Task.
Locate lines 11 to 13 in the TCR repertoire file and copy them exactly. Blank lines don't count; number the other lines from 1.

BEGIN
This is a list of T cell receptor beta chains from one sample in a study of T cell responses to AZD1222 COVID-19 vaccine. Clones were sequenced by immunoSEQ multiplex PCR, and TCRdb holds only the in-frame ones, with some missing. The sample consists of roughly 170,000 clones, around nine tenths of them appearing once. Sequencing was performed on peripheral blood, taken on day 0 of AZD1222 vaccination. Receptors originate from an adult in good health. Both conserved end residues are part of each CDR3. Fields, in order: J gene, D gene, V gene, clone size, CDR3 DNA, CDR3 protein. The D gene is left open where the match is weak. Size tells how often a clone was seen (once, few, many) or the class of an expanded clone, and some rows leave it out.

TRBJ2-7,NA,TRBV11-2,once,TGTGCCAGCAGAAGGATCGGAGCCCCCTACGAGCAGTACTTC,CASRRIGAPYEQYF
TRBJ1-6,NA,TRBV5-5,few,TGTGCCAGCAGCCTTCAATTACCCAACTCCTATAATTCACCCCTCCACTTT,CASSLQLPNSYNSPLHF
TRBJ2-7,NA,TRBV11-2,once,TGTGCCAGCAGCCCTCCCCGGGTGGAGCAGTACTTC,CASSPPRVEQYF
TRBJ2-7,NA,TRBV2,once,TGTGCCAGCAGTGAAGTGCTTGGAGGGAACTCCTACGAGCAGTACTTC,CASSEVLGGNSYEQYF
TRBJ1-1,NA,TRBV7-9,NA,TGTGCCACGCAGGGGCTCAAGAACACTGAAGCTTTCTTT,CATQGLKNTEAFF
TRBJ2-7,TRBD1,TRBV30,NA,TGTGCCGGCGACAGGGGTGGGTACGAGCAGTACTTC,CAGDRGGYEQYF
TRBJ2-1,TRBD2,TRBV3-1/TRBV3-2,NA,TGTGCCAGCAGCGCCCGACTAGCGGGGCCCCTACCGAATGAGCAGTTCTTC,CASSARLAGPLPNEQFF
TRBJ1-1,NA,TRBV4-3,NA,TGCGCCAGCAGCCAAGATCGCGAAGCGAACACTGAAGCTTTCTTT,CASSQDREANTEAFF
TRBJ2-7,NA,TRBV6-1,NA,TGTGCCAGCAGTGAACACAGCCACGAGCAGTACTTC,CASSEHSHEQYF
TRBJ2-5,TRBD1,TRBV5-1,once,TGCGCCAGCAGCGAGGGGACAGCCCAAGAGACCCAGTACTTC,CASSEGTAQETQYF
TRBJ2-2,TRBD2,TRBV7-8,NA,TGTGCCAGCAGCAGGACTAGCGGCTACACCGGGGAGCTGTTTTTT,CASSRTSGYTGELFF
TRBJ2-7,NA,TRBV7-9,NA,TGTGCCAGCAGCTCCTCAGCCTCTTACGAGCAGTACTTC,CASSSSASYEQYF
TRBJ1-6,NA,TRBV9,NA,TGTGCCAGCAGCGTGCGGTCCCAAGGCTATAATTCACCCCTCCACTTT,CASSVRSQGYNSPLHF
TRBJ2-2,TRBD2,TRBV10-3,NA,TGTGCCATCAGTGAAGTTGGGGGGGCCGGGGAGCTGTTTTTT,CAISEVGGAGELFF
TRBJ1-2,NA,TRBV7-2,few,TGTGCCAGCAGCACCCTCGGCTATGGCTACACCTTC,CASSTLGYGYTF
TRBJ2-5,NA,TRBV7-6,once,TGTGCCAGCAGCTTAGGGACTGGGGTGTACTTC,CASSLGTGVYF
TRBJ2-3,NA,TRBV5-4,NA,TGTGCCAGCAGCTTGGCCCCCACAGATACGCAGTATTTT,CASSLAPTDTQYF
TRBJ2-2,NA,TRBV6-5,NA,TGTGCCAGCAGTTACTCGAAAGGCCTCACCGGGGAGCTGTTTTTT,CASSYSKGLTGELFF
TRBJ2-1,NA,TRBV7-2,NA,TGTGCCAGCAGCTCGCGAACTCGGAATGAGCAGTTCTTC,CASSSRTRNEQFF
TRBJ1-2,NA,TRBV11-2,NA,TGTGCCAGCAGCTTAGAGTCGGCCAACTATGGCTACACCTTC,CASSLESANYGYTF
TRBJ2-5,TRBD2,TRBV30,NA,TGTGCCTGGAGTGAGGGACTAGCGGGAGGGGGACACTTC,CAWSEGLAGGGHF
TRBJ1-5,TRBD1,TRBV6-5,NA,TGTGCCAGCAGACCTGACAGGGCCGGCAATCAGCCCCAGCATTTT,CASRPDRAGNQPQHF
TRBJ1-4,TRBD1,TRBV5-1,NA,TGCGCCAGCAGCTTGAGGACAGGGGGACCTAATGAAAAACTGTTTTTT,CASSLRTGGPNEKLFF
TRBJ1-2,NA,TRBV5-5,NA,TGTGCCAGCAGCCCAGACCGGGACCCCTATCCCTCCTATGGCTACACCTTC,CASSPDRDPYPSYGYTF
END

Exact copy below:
TRBJ2-5,TRBD1,TRBV5-1,once,TGCGCCAGCAGCGAGGGGACAGCCCAAGAGACCCAGTACTTC,CASSEGTAQETQYF
TRBJ2-2,TRBD2,TRBV7-8,NA,TGTGCCAGCAGCAGGACTAGCGGCTACACCGGGGAGCTGTTTTTT,CASSRTSGYTGELFF
TRBJ2-7,NA,TRBV7-9,NA,TGTGCCAGCAGCTCCTCAGCCTCTTACGAGCAGTACTTC,CASSSSASYEQYF